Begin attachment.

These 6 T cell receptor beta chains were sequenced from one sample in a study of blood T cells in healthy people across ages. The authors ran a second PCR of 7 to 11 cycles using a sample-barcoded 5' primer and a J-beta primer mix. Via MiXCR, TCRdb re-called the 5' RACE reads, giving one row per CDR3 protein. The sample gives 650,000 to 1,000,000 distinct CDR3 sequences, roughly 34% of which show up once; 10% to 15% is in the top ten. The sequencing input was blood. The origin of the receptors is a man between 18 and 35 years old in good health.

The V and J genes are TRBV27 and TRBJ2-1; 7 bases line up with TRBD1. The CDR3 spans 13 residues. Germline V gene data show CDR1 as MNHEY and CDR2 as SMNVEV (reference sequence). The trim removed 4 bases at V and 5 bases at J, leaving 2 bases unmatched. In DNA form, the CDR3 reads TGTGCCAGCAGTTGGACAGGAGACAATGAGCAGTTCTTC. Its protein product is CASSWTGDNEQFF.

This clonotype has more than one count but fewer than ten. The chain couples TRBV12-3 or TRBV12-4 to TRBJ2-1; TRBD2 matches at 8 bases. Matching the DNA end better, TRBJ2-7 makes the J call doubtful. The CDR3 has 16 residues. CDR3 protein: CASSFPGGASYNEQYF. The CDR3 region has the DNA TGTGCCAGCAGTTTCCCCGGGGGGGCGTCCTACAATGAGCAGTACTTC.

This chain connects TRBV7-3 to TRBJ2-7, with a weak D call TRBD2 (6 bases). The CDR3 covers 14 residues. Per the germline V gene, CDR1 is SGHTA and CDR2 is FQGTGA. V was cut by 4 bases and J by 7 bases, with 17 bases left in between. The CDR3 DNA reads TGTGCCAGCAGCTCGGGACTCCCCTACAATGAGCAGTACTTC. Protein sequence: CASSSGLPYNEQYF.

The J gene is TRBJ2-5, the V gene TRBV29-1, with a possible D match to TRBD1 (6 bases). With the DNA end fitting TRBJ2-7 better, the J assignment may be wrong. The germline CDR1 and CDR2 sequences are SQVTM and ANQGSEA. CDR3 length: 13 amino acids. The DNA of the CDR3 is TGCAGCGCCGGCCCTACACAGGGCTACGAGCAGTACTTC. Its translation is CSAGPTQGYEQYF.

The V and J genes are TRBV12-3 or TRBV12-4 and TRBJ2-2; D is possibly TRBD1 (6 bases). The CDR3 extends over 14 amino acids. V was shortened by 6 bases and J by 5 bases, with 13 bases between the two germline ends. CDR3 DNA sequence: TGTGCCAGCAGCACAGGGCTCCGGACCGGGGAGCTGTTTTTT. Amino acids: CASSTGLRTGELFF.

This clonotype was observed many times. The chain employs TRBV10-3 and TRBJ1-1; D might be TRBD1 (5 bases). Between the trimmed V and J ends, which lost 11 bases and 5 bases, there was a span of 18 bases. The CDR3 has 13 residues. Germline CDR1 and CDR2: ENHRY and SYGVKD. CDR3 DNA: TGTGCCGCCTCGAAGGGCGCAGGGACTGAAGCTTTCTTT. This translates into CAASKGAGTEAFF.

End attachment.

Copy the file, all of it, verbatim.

These 6 T cell receptor beta chains were sequenced from one sample in a study of blood T cells in healthy people across ages. The authors ran a second PCR of 7 to 11 cycles using a sample-barcoded 5' primer and a J-beta primer mix. Via MiXCR, TCRdb re-called the 5' RACE reads, giving one row per CDR3 protein. The sample gives 650,000 to 1,000,000 distinct CDR3 sequences, roughly 34% of which show up once; 10% to 15% is in the top ten. The sequencing input was blood. The origin of the receptors is a man between 18 and 35 years old in good health.

The V and J genes are TRBV27 and TRBJ2-1; 7 bases line up with TRBD1. The CDR3 spans 13 residues. Germline V gene data show CDR1 as MNHEY and CDR2 as SMNVEV (reference sequence). The trim removed 4 bases at V and 5 bases at J, leaving 2 bases unmatched. In DNA form, the CDR3 reads TGTGCCAGCAGTTGGACAGGAGACAATGAGCAGTTCTTC. Its protein product is CASSWTGDNEQFF.

This clonotype has more than one count but fewer than ten. The chain couples TRBV12-3 or TRBV12-4 to TRBJ2-1; TRBD2 matches at 8 bases. Matching the DNA end better, TRBJ2-7 makes the J call doubtful. The CDR3 has 16 residues. CDR3 protein: CASSFPGGASYNEQYF. The CDR3 region has the DNA TGTGCCAGCAGTTTCCCCGGGGGGGCGTCCTACAATGAGCAGTACTTC.

This chain connects TRBV7-3 to TRBJ2-7, with a weak D call TRBD2 (6 bases). The CDR3 covers 14 residues. Per the germline V gene, CDR1 is SGHTA and CDR2 is FQGTGA. V was cut by 4 bases and J by 7 bases, with 17 bases left in between. The CDR3 DNA reads TGTGCCAGCAGCTCGGGACTCCCCTACAATGAGCAGTACTTC. Protein sequence: CASSSGLPYNEQYF.

The J gene is TRBJ2-5, the V gene TRBV29-1, with a possible D match to TRBD1 (6 bases). With the DNA end fitting TRBJ2-7 better, the J assignment may be wrong. The germline CDR1 and CDR2 sequences are SQVTM and ANQGSEA. CDR3 length: 13 amino acids. The DNA of the CDR3 is TGCAGCGCCGGCCCTACACAGGGCTACGAGCAGTACTTC. Its translation is CSAGPTQGYEQYF.

The V and J genes are TRBV12-3 or TRBV12-4 and TRBJ2-2; D is possibly TRBD1 (6 bases). The CDR3 extends over 14 amino acids. V was shortened by 6 bases and J by 5 bases, with 13 bases between the two germline ends. CDR3 DNA sequence: TGTGCCAGCAGCACAGGGCTCCGGACCGGGGAGCTGTTTTTT. Amino acids: CASSTGLRTGELFF.

This clonotype was observed many times. The chain employs TRBV10-3 and TRBJ1-1; D might be TRBD1 (5 bases). Between the trimmed V and J ends, which lost 11 bases and 5 bases, there was a span of 18 bases. The CDR3 has 13 residues. Germline CDR1 and CDR2: ENHRY and SYGVKD. CDR3 DNA: TGTGCCGCCTCGAAGGGCGCAGGGACTGAAGCTTTCTTT. This translates into CAASKGAGTEAFF.